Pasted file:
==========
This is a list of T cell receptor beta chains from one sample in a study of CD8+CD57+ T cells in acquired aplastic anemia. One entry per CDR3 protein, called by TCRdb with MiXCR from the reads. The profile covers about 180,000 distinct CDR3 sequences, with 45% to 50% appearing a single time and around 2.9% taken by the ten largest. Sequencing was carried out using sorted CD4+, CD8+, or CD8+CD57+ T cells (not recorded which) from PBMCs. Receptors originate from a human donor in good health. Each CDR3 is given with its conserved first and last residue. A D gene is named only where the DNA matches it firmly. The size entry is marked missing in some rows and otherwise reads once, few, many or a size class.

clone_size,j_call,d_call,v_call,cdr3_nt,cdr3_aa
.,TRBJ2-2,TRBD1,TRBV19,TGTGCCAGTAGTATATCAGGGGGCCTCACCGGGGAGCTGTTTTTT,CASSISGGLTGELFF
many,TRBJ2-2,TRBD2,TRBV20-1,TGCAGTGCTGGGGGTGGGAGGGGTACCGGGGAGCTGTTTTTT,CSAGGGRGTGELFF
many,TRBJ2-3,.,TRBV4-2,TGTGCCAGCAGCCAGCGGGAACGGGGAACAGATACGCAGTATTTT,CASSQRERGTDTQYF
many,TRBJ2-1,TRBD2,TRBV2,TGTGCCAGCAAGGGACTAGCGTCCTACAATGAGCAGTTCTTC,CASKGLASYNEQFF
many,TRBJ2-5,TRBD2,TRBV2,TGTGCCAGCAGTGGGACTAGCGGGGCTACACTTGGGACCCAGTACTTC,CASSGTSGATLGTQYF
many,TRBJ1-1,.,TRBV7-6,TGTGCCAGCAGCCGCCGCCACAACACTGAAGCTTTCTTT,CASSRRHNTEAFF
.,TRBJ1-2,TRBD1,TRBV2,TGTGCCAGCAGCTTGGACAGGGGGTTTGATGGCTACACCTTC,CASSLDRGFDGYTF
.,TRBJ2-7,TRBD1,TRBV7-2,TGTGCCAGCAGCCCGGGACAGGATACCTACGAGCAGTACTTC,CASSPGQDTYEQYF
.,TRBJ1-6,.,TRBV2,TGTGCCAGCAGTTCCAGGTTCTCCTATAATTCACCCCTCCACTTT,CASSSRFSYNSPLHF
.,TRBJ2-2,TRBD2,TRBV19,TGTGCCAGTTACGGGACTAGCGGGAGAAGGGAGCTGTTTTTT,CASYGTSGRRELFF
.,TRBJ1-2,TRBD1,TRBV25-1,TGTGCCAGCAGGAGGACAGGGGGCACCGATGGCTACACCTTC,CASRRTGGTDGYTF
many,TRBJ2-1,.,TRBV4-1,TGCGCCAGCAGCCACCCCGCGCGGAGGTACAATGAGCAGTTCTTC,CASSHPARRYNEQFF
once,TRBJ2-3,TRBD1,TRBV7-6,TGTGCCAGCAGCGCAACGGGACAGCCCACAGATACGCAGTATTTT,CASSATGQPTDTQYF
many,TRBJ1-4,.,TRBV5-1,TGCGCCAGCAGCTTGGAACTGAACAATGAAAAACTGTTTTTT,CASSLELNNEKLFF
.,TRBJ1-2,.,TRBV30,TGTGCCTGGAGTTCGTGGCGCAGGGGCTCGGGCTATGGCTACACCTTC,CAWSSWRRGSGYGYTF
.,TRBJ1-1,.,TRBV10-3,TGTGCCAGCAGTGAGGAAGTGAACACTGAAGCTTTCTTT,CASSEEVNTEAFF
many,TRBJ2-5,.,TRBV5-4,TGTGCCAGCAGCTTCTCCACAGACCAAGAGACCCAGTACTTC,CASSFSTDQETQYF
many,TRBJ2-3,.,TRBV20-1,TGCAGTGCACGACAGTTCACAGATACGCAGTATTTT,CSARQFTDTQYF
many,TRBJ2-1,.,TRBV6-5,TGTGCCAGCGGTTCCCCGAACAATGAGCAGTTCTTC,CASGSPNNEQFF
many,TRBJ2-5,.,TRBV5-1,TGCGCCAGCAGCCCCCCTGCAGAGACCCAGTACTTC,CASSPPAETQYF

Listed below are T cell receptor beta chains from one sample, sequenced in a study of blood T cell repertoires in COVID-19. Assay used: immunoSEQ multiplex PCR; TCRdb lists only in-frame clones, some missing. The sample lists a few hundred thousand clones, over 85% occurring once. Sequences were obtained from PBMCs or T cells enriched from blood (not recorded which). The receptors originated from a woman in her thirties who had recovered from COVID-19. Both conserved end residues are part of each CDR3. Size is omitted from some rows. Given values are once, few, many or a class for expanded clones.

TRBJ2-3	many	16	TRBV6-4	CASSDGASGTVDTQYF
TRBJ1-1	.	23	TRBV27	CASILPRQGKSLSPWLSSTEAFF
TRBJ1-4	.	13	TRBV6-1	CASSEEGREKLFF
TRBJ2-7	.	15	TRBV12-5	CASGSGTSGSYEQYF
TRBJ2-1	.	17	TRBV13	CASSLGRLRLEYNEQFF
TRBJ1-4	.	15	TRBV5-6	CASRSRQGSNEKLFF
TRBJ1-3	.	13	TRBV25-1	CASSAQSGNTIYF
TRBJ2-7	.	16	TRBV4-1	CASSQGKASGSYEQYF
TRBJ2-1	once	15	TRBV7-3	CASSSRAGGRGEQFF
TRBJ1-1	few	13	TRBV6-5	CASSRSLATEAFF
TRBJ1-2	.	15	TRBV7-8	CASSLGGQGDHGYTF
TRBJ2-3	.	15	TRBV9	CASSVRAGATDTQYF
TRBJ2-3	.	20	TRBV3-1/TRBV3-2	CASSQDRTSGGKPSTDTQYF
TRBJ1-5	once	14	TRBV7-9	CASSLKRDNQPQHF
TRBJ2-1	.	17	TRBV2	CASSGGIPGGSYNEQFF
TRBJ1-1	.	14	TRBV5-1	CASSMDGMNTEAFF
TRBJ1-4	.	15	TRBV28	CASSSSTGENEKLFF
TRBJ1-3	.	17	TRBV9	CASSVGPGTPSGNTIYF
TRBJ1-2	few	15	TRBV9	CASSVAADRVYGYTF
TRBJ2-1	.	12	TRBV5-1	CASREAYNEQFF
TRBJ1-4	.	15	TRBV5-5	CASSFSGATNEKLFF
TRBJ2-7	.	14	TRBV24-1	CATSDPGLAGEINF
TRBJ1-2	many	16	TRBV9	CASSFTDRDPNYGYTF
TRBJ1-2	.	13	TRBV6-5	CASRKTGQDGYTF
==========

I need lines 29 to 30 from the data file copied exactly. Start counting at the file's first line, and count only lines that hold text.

TRBJ1-4	.	15	TRBV5-6	CASRSRQGSNEKLFF
TRBJ1-3	.	13	TRBV25-1	CASSAQSGNTIYF